How JustAnswer Works:
  • Ask an Expert
    Experts are full of valuable knowledge and are ready to help with any question. Credentials confirmed by a Fortune 500 verification firm.
  • Get a Professional Answer
    Via email, text message, or notification as you wait on our site.
    Ask follow up questions if you need to.
  • 100% Satisfaction Guarantee
    Rate the answer you receive.
Ask Dr. Gary Your Own Question
Dr. Gary
Dr. Gary, Cat Veterinarian
Category: Cat Veterinary
Satisfied Customers: 3921
Experience:  DVM, Emergency Veterinarian, BS (Physiology)
Type Your Cat Veterinary Question Here...
Dr. Gary is online now
A new question is answered every 9 seconds

Outdoor cat we've been taking care of for a while seems to

Customer Question

Outdoor cat we've been taking care of for a while seems to be unable to gain weight even though he's eating a good amount. Been a rapid progression over the last couple of months. He's skin and bones. What should we do?
Submitted: 9 months ago.
Category: Cat Veterinary
Expert:  Dr. Bruce replied 9 months ago.

Hi. My name is*****'m sorry to hear about this situation with Walnart. Do you have any idea how old he may be? Is he one that you can handle and would consider taking to the vet's?

Customer: replied 9 months ago.
I'm not sure on his age. We inherited him after a neighbor kicked him out and moved. He's tentative around us but is getting a little more comfortable. I'm not sure how he'd handle a cage and/or vet trip. I don't think he's all that old - maybe 5.
Expert:  Dr. Bruce replied 9 months ago.

That is sad the the neighbor would do this to him. Some people just don't respect animals and I hope that someday karma comes back on them for how they previous treated them. I'm glad to hear that you're looking out for him. As far as weight loss, the simplest thing would be if it was due to intestinal parasitism. I'll be honest and say that this just doesn't happen all that likely with cats. More concerning would be if he would be diabetic, hyperthyroid, be FELV / FIV positive, or if he had some chronic renal issue. If he was a little older, then cancer would be definitely increasing as far as concern. With him being skin and bones, honestly, the best thing that can be done is to get him in a cage for that trip to the vet to have some testing done to see what of the above may be going on. At home, all you can really do there is to continue to provide him with as much nutrition as possible to support him that way. The challenge here most likely will be if any diagnosis can have therapy that can be done. If he's hyperthyroid or diabetic, the treatments require daily handling of him.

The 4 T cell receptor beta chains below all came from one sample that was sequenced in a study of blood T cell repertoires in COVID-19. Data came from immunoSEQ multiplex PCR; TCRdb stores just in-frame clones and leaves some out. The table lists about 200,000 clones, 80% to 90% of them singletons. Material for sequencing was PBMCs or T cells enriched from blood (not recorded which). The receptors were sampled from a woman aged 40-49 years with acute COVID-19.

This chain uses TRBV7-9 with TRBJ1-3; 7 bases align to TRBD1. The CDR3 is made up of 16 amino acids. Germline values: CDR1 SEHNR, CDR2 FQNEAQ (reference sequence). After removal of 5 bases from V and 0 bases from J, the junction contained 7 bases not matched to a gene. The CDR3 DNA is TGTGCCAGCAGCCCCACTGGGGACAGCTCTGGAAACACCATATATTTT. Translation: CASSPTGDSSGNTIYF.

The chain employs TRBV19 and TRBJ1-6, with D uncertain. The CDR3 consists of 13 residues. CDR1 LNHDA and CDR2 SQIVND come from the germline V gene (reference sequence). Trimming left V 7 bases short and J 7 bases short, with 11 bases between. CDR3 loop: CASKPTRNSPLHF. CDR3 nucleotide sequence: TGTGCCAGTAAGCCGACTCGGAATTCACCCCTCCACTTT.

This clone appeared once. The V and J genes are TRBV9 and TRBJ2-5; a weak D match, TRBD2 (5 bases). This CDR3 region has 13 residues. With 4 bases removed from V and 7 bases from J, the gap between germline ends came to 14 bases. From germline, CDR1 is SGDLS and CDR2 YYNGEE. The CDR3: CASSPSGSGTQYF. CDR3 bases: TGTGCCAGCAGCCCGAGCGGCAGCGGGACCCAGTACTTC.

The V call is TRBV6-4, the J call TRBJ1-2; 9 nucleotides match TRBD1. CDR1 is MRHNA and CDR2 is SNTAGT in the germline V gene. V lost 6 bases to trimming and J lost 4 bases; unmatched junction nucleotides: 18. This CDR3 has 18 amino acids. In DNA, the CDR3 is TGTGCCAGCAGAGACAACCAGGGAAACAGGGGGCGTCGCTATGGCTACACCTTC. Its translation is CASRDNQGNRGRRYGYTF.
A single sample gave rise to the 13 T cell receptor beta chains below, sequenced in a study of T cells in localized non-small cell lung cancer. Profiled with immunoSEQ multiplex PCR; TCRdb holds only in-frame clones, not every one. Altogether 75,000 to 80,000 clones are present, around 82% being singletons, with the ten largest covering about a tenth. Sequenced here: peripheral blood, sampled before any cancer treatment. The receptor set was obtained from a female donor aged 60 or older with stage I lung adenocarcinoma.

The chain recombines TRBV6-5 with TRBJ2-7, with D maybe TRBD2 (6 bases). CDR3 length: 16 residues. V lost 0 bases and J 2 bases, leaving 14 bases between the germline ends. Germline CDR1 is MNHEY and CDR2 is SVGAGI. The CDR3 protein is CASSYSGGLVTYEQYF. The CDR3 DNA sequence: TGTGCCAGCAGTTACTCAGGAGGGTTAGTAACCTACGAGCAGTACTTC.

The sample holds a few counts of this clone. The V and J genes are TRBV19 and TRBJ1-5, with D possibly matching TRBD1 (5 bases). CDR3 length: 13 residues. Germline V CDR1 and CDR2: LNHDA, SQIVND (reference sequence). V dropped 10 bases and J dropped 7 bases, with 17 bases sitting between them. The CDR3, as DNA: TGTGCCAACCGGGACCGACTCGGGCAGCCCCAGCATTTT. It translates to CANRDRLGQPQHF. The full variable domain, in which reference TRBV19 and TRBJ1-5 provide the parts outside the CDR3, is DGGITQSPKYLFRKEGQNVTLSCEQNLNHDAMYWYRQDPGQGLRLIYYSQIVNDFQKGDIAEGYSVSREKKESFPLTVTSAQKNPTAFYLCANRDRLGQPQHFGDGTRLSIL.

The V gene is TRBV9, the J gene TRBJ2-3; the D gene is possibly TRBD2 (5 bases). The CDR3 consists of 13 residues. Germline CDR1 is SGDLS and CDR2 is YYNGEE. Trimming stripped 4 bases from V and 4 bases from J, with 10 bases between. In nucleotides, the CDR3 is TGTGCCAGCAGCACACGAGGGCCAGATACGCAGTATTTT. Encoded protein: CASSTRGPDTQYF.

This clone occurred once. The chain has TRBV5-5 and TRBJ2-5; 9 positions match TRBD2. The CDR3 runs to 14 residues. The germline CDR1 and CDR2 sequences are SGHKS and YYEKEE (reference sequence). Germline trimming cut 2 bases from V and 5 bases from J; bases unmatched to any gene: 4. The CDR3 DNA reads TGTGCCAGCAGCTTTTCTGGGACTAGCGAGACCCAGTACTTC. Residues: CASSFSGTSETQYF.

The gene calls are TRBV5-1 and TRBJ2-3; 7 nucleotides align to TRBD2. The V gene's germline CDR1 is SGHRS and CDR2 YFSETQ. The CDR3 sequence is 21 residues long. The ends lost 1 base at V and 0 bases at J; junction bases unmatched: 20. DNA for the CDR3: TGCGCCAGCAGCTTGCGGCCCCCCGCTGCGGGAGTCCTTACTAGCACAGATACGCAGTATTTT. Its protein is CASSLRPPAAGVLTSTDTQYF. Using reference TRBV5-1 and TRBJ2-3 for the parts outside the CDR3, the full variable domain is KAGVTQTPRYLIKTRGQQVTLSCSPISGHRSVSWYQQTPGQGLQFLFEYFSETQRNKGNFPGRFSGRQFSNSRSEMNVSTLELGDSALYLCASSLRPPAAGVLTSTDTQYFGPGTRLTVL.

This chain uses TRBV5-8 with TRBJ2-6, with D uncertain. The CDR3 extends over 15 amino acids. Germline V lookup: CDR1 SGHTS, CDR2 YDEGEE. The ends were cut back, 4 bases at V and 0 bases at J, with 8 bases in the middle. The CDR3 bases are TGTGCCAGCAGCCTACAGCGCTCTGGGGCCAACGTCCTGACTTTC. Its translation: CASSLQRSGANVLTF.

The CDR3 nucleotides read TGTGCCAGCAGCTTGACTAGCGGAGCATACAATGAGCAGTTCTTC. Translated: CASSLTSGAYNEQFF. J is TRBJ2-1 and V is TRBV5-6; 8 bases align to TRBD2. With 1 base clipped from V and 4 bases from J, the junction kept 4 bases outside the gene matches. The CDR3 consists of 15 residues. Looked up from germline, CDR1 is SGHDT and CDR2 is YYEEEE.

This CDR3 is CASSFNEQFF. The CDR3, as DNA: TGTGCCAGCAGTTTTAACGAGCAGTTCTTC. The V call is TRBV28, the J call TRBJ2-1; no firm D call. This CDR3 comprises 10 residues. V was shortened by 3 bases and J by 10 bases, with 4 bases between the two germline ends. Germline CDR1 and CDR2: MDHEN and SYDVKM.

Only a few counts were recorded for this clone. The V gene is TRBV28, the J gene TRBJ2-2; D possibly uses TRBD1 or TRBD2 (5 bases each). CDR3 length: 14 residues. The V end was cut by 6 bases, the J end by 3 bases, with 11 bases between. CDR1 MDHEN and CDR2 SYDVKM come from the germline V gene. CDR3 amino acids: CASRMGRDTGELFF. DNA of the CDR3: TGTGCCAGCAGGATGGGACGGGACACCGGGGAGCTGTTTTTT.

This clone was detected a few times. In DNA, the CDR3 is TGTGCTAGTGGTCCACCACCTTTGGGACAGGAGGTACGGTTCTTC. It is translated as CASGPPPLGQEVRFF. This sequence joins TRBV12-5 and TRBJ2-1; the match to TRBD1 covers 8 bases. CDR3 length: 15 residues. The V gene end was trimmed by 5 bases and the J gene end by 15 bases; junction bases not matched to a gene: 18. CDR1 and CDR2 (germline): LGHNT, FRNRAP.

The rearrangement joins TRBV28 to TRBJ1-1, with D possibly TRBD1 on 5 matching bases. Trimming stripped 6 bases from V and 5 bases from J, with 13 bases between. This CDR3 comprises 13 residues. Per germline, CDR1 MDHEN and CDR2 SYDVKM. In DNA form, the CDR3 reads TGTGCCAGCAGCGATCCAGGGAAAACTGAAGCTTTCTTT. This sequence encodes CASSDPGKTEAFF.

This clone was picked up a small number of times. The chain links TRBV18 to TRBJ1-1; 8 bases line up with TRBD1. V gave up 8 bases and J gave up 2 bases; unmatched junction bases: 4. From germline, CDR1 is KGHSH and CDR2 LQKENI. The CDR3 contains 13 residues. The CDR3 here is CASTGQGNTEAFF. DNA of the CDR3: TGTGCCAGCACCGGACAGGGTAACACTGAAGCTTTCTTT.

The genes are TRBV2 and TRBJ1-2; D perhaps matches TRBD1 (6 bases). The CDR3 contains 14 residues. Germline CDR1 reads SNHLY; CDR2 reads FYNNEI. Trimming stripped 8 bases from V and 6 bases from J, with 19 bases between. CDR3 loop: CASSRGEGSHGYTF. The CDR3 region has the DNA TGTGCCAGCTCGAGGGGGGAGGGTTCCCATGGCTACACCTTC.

Customer: replied 9 months ago.
Thank you. He eats tons of outdoor creatures - brings them to our door - snakes, birds, lizards, mice, rats. I was wondering if he would have ingested something creating parasites or worms. I haven't been able to find any of his poop to test for round worms or even tape worms. We aren't super wealthy so taking him to the vet will cause an issue for finances. Anything over the counter we could try to see if it helps with our guess as to what's wrong?
Expert:  Dr. Bruce replied 9 months ago.

His eating all those creatures and being outside could let him have some round worms. They are the ones that can cause weight issues. Tape worms are usually pretty benign. When I'm treating roundworms, pyrantel pamoate is a pretty commonly used medication for them. This may be something that has a product a local pet store.